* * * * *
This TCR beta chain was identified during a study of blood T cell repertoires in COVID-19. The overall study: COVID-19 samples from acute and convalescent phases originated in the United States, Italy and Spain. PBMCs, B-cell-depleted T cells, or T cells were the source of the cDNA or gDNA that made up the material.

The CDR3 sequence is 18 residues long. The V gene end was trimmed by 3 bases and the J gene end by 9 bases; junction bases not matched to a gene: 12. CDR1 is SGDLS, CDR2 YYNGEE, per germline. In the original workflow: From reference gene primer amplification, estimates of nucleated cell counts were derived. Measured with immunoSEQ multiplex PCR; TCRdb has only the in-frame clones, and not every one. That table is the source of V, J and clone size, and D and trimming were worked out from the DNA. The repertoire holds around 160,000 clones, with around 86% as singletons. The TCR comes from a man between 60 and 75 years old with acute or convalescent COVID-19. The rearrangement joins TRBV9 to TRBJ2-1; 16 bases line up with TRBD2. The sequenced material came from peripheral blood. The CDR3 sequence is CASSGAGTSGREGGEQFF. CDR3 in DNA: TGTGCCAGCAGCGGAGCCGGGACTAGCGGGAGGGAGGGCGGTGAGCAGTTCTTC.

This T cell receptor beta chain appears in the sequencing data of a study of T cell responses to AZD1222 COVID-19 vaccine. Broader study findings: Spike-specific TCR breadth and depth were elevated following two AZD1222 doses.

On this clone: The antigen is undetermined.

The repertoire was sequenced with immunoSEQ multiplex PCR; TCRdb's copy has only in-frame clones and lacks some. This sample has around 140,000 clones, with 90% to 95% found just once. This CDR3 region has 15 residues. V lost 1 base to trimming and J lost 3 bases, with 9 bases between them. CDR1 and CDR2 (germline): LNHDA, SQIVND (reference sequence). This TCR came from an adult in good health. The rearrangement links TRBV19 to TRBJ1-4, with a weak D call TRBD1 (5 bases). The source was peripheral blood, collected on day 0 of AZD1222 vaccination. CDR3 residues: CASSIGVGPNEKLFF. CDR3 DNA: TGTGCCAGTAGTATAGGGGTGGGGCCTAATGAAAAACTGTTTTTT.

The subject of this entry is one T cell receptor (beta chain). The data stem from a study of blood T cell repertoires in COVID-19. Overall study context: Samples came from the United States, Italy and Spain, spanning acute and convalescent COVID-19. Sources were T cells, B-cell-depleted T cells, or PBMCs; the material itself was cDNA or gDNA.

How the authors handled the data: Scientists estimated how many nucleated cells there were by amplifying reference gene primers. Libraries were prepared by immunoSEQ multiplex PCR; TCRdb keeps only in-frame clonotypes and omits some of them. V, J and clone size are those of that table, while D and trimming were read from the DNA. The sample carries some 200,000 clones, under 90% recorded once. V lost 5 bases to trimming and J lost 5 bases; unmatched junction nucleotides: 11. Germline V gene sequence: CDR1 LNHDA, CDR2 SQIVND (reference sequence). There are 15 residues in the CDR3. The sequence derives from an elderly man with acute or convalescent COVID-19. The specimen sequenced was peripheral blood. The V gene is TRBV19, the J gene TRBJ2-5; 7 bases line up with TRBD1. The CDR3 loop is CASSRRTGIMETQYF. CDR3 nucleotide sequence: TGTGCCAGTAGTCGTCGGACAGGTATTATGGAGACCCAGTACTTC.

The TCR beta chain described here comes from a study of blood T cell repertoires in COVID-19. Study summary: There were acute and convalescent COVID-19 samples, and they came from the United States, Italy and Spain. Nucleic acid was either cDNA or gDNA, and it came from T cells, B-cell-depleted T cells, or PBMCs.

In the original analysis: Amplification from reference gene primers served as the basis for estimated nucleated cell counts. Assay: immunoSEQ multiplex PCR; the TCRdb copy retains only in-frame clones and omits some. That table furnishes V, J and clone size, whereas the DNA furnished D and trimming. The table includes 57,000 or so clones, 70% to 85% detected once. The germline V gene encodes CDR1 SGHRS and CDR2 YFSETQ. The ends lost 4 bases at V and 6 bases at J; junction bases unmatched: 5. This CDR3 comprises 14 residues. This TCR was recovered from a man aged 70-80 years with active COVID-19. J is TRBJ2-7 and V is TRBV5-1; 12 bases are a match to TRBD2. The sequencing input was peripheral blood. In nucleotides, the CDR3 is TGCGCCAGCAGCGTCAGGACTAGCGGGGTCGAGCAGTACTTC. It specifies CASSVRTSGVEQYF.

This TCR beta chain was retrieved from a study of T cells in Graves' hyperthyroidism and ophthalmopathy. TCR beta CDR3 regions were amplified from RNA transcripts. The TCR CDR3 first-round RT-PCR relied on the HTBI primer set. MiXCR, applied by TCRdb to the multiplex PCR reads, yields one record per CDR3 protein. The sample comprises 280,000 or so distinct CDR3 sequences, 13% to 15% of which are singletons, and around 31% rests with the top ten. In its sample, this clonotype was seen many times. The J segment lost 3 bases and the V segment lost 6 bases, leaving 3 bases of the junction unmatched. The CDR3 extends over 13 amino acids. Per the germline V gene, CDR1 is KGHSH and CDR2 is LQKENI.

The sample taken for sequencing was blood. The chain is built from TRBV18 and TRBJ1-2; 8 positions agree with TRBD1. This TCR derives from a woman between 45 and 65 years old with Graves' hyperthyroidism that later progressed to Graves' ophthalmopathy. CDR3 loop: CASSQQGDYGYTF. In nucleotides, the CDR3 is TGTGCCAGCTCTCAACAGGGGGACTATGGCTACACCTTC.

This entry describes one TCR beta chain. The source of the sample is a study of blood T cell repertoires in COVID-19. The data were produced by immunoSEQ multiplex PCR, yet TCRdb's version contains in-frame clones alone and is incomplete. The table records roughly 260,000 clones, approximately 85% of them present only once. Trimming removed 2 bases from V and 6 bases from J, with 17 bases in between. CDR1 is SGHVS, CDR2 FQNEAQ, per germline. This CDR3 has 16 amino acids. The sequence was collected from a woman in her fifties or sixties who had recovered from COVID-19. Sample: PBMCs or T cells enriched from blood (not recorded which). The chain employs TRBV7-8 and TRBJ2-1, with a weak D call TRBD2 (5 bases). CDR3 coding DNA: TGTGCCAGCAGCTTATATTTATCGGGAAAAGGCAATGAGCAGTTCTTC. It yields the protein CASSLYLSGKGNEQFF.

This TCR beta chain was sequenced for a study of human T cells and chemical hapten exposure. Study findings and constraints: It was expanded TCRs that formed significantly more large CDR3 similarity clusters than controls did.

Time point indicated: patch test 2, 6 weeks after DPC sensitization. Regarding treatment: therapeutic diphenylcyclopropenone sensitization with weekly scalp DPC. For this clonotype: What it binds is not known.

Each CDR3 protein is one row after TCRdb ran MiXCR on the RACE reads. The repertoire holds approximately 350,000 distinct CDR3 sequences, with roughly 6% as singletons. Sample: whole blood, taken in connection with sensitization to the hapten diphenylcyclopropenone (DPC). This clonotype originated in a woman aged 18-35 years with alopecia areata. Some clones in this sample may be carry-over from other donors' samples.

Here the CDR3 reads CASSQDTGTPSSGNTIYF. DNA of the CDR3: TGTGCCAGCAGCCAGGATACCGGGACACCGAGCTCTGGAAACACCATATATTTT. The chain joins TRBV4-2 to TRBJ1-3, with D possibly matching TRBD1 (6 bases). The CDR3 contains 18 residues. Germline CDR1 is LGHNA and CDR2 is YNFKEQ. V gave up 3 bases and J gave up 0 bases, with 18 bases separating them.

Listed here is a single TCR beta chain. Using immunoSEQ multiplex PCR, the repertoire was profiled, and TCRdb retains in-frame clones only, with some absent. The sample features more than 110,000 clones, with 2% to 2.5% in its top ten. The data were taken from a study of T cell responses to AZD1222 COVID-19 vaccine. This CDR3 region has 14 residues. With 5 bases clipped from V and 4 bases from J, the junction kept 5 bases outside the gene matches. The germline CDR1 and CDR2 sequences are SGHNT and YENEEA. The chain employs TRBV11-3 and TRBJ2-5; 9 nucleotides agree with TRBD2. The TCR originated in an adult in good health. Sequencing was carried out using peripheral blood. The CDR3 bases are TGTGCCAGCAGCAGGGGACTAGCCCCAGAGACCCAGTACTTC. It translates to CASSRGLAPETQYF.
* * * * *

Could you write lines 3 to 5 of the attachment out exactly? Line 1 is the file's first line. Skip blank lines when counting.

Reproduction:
This T cell receptor beta chain appears in the sequencing data of a study of T cell responses to AZD1222 COVID-19 vaccine. Broader study findings: Spike-specific TCR breadth and depth were elevated following two AZD1222 doses.

On this clone: The antigen is undetermined.

The repertoire was sequenced with immunoSEQ multiplex PCR; TCRdb's copy has only in-frame clones and lacks some. This sample has around 140,000 clones, with 90% to 95% found just once. This CDR3 region has 15 residues. V lost 1 base to trimming and J lost 3 bases, with 9 bases between them. CDR1 and CDR2 (germline): LNHDA, SQIVND (reference sequence). This TCR came from an adult in good health. The rearrangement links TRBV19 to TRBJ1-4, with a weak D call TRBD1 (5 bases). The source was peripheral blood, collected on day 0 of AZD1222 vaccination. CDR3 residues: CASSIGVGPNEKLFF. CDR3 DNA: TGTGCCAGTAGTATAGGGGTGGGGCCTAATGAAAAACTGTTTTTT.